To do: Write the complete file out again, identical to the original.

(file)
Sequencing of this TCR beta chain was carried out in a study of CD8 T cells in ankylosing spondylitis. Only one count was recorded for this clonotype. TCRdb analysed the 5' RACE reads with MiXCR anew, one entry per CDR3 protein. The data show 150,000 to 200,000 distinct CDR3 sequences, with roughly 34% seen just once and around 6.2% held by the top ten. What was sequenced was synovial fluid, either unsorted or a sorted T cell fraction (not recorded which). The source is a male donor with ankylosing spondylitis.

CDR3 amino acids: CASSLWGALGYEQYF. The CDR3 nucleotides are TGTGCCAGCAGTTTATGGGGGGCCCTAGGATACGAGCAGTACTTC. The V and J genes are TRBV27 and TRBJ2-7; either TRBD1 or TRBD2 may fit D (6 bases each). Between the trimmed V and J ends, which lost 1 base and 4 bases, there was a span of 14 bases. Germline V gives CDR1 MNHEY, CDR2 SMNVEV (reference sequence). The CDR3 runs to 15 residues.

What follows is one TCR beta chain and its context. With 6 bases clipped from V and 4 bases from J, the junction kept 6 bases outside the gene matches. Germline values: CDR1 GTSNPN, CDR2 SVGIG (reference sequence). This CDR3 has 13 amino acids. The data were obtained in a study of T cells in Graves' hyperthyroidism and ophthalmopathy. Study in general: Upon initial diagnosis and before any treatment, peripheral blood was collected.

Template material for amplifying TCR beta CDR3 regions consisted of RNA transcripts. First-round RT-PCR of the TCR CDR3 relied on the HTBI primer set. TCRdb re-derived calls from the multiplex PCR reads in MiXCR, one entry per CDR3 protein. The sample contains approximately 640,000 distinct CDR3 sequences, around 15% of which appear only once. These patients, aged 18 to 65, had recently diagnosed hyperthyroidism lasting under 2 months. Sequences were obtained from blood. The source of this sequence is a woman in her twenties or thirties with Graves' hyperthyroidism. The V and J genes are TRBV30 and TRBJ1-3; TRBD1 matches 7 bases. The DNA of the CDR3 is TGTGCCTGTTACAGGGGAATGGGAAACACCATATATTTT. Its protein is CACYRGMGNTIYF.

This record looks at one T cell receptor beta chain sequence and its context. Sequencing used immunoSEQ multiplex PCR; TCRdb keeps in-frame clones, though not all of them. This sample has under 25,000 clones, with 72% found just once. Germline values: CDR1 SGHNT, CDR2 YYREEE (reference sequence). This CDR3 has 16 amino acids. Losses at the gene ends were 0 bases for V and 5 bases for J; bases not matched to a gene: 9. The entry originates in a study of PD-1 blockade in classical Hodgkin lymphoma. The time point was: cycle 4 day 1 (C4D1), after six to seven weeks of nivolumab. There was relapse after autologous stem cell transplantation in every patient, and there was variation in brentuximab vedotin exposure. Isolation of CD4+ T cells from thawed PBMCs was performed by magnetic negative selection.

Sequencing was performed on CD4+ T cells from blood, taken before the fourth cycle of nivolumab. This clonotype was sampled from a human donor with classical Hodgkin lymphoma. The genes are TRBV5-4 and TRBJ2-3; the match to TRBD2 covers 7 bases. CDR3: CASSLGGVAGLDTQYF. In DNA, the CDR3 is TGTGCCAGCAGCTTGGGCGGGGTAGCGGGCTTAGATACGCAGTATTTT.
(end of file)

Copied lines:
Sequencing of this TCR beta chain was carried out in a study of CD8 T cells in ankylosing spondylitis. Only one count was recorded for this clonotype. TCRdb analysed the 5' RACE reads with MiXCR anew, one entry per CDR3 protein. The data show 150,000 to 200,000 distinct CDR3 sequences, with roughly 34% seen just once and around 6.2% held by the top ten. What was sequenced was synovial fluid, either unsorted or a sorted T cell fraction (not recorded which). The source is a male donor with ankylosing spondylitis.

CDR3 amino acids: CASSLWGALGYEQYF. The CDR3 nucleotides are TGTGCCAGCAGTTTATGGGGGGCCCTAGGATACGAGCAGTACTTC. The V and J genes are TRBV27 and TRBJ2-7; either TRBD1 or TRBD2 may fit D (6 bases each). Between the trimmed V and J ends, which lost 1 base and 4 bases, there was a span of 14 bases. Germline V gives CDR1 MNHEY, CDR2 SMNVEV (reference sequence). The CDR3 runs to 15 residues.

What follows is one TCR beta chain and its context. With 6 bases clipped from V and 4 bases from J, the junction kept 6 bases outside the gene matches. Germline values: CDR1 GTSNPN, CDR2 SVGIG (reference sequence). This CDR3 has 13 amino acids. The data were obtained in a study of T cells in Graves' hyperthyroidism and ophthalmopathy. Study in general: Upon initial diagnosis and before any treatment, peripheral blood was collected.

Template material for amplifying TCR beta CDR3 regions consisted of RNA transcripts. First-round RT-PCR of the TCR CDR3 relied on the HTBI primer set. TCRdb re-derived calls from the multiplex PCR reads in MiXCR, one entry per CDR3 protein. The sample contains approximately 640,000 distinct CDR3 sequences, around 15% of which appear only once. These patients, aged 18 to 65, had recently diagnosed hyperthyroidism lasting under 2 months. Sequences were obtained from blood. The source of this sequence is a woman in her twenties or thirties with Graves' hyperthyroidism. The V and J genes are TRBV30 and TRBJ1-3; TRBD1 matches 7 bases. The DNA of the CDR3 is TGTGCCTGTTACAGGGGAATGGGAAACACCATATATTTT. Its protein is CACYRGMGNTIYF.

This record looks at one T cell receptor beta chain sequence and its context. Sequencing used immunoSEQ multiplex PCR; TCRdb keeps in-frame clones, though not all of them. This sample has under 25,000 clones, with 72% found just once. Germline values: CDR1 SGHNT, CDR2 YYREEE (reference sequence). This CDR3 has 16 amino acids. Losses at the gene ends were 0 bases for V and 5 bases for J; bases not matched to a gene: 9. The entry originates in a study of PD-1 blockade in classical Hodgkin lymphoma. The time point was: cycle 4 day 1 (C4D1), after six to seven weeks of nivolumab. There was relapse after autologous stem cell transplantation in every patient, and there was variation in brentuximab vedotin exposure. Isolation of CD4+ T cells from thawed PBMCs was performed by magnetic negative selection.

Sequencing was performed on CD4+ T cells from blood, taken before the fourth cycle of nivolumab. This clonotype was sampled from a human donor with classical Hodgkin lymphoma. The genes are TRBV5-4 and TRBJ2-3; the match to TRBD2 covers 7 bases. CDR3: CASSLGGVAGLDTQYF. In DNA, the CDR3 is TGTGCCAGCAGCTTGGGCGGGGTAGCGGGCTTAGATACGCAGTATTTT.